My biggest beef with franchise mode is that there has been almost nothing new beyond what I've listed above. To hammer this point home, here's an excerpt from my review of Madden 16 around this time last year:

I'm quite disappointed that the customization for relocating a team and picking a new stadium has yet to change, because it's in desperate need of a face lift. The stadiums in general are good to look at, but we've seen these same stadiums and team choices for the past few years. Let's stop acting like fans of the game haven't noticed this. Also, it is inexcusable to not allow players to have free reign over picking colors and designs of new uniforms when relocating a team. Giving players three relatively generic uniform combinations is pretty poor, and most of the designs are forgettable. How about meeting players in the middle and giving a few nickname options and color schemes, but letting the player have total control on what the uniform and helmet will look like? Simple solution, and probably wouldn't take long to change up.

The reason for including it in this year's review? It's literally the exact same thing from '16. I get that developers can't fix everything and there's a focus year in and year out, but we're going on four versions where this portion of the game is exactly the same. Players have had it and I've had it. A year or two I certainly get, but not three and certainly not four.

Online play is about what you expect
Most of Madden gamers are going to hop into online mode and go straight for either Ultimate TeamConnected Franchise, or just online versus play. There's nothing really mind-blowing about the online modes other than EA didn't mess with them too much because their fanbase largely thought they were fine, with the exception of the problematic EA servers, but that's out of the developers hands. There is a new mode in the form of Draft Champions that allows players to basically create their own fantasy team over the course of a club's history. It's a quirky little change that needs a lot of time put into it, but the rewards are certainly enjoyable. I could only imagine putting together a Chicago Bears all-time team that lines up a defense featuring Dick Butkus, Mike Singletary, and Brian Urlacher. That's pure fear, so Tiburon and EA get a thumbs up on this. Ultimate Team also got a minor change to how card packs and coins are dished out at the end of seasons, but this isn't anything new as FIFA made this change last season and it's simply being implemented across the board. There will be initial outcry about it, but it's not anywhere close to an egregious change.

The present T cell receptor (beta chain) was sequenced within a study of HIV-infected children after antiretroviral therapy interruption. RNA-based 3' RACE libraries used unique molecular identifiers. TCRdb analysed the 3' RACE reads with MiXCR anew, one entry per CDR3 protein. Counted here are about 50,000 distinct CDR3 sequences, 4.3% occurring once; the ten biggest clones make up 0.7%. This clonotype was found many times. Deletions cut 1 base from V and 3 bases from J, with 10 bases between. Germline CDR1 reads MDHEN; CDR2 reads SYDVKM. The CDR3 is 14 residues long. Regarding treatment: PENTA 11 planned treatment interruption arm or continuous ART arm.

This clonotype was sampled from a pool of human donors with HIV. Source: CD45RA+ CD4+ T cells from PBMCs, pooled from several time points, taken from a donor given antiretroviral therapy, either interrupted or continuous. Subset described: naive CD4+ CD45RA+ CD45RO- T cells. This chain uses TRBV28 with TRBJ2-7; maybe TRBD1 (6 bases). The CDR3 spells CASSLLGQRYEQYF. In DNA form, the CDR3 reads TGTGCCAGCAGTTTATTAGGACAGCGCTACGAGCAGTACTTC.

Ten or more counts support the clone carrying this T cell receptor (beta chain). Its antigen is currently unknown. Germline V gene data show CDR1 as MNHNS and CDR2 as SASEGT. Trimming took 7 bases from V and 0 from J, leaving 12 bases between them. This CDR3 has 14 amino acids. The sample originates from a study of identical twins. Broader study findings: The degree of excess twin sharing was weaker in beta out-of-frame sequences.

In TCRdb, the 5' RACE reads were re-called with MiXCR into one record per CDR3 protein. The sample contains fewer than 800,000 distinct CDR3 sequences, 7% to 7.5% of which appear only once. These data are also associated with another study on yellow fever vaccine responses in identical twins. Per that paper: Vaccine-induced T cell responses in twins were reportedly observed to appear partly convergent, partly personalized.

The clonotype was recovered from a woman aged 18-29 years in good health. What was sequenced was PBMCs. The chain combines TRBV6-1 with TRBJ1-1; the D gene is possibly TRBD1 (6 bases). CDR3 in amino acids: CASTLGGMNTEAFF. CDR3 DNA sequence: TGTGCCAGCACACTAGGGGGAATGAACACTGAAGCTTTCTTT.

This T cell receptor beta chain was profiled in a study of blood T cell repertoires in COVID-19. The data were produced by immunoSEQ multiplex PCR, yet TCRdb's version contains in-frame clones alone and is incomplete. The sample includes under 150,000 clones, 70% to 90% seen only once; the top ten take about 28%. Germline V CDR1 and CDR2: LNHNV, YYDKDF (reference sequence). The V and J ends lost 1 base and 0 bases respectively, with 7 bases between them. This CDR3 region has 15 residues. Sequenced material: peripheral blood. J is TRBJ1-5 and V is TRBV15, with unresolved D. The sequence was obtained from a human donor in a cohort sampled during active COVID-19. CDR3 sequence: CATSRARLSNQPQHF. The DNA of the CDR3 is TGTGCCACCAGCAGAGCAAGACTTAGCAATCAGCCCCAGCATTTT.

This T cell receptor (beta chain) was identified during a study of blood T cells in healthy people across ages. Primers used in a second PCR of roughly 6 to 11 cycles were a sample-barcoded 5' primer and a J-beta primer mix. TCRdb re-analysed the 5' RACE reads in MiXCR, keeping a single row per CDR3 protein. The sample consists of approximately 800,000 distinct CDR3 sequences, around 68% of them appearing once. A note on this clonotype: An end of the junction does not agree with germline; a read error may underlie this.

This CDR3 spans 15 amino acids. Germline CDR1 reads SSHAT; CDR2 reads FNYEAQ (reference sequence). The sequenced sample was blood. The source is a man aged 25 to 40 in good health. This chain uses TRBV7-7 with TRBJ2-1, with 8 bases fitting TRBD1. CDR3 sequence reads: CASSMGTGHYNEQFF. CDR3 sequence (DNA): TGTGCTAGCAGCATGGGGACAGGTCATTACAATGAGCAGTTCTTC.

Wrapping it all up
Madden is that game every single year where players have to decide whether to pony up the money for what essentially is a roster change with a few new modes. Most players are going to forgive some of the issues or lack of changes and buy it because they love football and want to play it throughout the NFL season and I certainly get that. However, we've reach a turning point with this franchise between online and offline players. Yes, online competition is always big in this era of e-sports where gamers want to prove how good they are. However, there are plenty of those who enjoy the challenge of building up a franchise and seeing how long they can keep it going. Tiburon needs to show these gamers some love too, or they risk alienating a fanbase. It's also not just about people who don't want to play online, but people who can't play online because of connection speeds, unfortunately. Offline may be all they have, and with yet another year gone where franchise mode looks to be an afterthought. Yes, the gameplay is fun and the changes to make the in-game experience feel like it was worth the money is fine. The problem, though, is that we're reaching a point where the proverbial house is getting dilapidated and all that's suggested is a fresh coat of paint. Address the offline modes more and gamers won't feel like they're getting the runaround from this long-storied franchise. 

Good gameplay improvements and a much needed change in commentary have made the in-game experience feel fresh, but the offline game modes have largely been ignored with the same boring options except for the minor inclusion of game planning that is generally determined by the CPU anyways. Madden is fun, but running game improvements aren't enough to suggest that this is worthy of another $60 purchase.

Rating: 7 Average

* The product in this article was sent to us by the developer/company.

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About Author

I've been writing about games and entertainment since 2006 after starting out at Xbox Ohio.  Since then, I have made the jump to Gaming Nexus and have enjoyed my time here.  I am an avid gamer that has a solid old school game collection that includes the likes of Final Fantasy games, Earthbound, Gitaroo-Man, MvC2, and a whole slew of others.  I have a primary focus on Xbox/PC games and PC peripherals and accessories.  If you ever want to game against me, you can look me up on XBL with the gamertag GN Punk. View Profile